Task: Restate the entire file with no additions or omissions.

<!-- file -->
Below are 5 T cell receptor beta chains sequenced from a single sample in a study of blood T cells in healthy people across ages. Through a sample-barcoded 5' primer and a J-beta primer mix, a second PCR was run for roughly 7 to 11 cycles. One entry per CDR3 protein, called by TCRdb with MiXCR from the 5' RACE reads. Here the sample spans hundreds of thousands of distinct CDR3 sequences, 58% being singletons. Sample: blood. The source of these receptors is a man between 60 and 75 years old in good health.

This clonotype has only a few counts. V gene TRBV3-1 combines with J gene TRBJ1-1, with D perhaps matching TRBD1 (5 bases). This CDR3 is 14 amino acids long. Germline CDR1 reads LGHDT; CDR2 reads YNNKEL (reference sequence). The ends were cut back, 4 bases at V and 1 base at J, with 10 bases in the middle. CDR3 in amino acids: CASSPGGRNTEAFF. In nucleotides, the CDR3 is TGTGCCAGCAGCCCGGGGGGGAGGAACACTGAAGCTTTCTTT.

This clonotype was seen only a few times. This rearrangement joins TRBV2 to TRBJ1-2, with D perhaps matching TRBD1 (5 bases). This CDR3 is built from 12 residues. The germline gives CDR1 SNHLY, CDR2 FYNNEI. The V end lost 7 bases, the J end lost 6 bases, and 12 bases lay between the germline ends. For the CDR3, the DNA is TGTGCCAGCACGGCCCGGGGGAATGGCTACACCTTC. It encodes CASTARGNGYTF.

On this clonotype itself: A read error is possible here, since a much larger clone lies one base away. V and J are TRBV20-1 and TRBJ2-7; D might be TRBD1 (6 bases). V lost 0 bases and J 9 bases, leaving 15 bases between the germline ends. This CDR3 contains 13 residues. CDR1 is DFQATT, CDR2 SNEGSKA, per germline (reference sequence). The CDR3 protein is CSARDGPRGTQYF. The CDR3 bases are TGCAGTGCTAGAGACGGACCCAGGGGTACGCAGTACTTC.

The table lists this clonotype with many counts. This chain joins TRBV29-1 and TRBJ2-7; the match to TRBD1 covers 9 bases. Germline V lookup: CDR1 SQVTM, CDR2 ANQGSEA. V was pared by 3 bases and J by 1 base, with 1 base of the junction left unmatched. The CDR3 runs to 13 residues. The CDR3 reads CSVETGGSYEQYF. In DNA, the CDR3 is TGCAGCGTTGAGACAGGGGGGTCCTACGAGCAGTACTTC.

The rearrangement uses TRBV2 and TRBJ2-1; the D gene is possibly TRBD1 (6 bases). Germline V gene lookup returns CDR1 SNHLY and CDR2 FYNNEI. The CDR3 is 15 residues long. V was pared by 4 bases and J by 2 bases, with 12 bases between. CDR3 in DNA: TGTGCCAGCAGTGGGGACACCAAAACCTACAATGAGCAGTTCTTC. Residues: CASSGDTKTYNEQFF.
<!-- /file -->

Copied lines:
Below are 5 T cell receptor beta chains sequenced from a single sample in a study of blood T cells in healthy people across ages. Through a sample-barcoded 5' primer and a J-beta primer mix, a second PCR was run for roughly 7 to 11 cycles. One entry per CDR3 protein, called by TCRdb with MiXCR from the 5' RACE reads. Here the sample spans hundreds of thousands of distinct CDR3 sequences, 58% being singletons. Sample: blood. The source of these receptors is a man between 60 and 75 years old in good health.

This clonotype has only a few counts. V gene TRBV3-1 combines with J gene TRBJ1-1, with D perhaps matching TRBD1 (5 bases). This CDR3 is 14 amino acids long. Germline CDR1 reads LGHDT; CDR2 reads YNNKEL (reference sequence). The ends were cut back, 4 bases at V and 1 base at J, with 10 bases in the middle. CDR3 in amino acids: CASSPGGRNTEAFF. In nucleotides, the CDR3 is TGTGCCAGCAGCCCGGGGGGGAGGAACACTGAAGCTTTCTTT.

This clonotype was seen only a few times. This rearrangement joins TRBV2 to TRBJ1-2, with D perhaps matching TRBD1 (5 bases). This CDR3 is built from 12 residues. The germline gives CDR1 SNHLY, CDR2 FYNNEI. The V end lost 7 bases, the J end lost 6 bases, and 12 bases lay between the germline ends. For the CDR3, the DNA is TGTGCCAGCACGGCCCGGGGGAATGGCTACACCTTC. It encodes CASTARGNGYTF.

On this clonotype itself: A read error is possible here, since a much larger clone lies one base away. V and J are TRBV20-1 and TRBJ2-7; D might be TRBD1 (6 bases). V lost 0 bases and J 9 bases, leaving 15 bases between the germline ends. This CDR3 contains 13 residues. CDR1 is DFQATT, CDR2 SNEGSKA, per germline (reference sequence). The CDR3 protein is CSARDGPRGTQYF. The CDR3 bases are TGCAGTGCTAGAGACGGACCCAGGGGTACGCAGTACTTC.

The table lists this clonotype with many counts. This chain joins TRBV29-1 and TRBJ2-7; the match to TRBD1 covers 9 bases. Germline V lookup: CDR1 SQVTM, CDR2 ANQGSEA. V was pared by 3 bases and J by 1 base, with 1 base of the junction left unmatched. The CDR3 runs to 13 residues. The CDR3 reads CSVETGGSYEQYF. In DNA, the CDR3 is TGCAGCGTTGAGACAGGGGGGTCCTACGAGCAGTACTTC.

The rearrangement uses TRBV2 and TRBJ2-1; the D gene is possibly TRBD1 (6 bases). Germline V gene lookup returns CDR1 SNHLY and CDR2 FYNNEI. The CDR3 is 15 residues long. V was pared by 4 bases and J by 2 bases, with 12 bases between. CDR3 in DNA: TGTGCCAGCAGTGGGGACACCAAAACCTACAATGAGCAGTTCTTC. Residues: CASSGDTKTYNEQFF.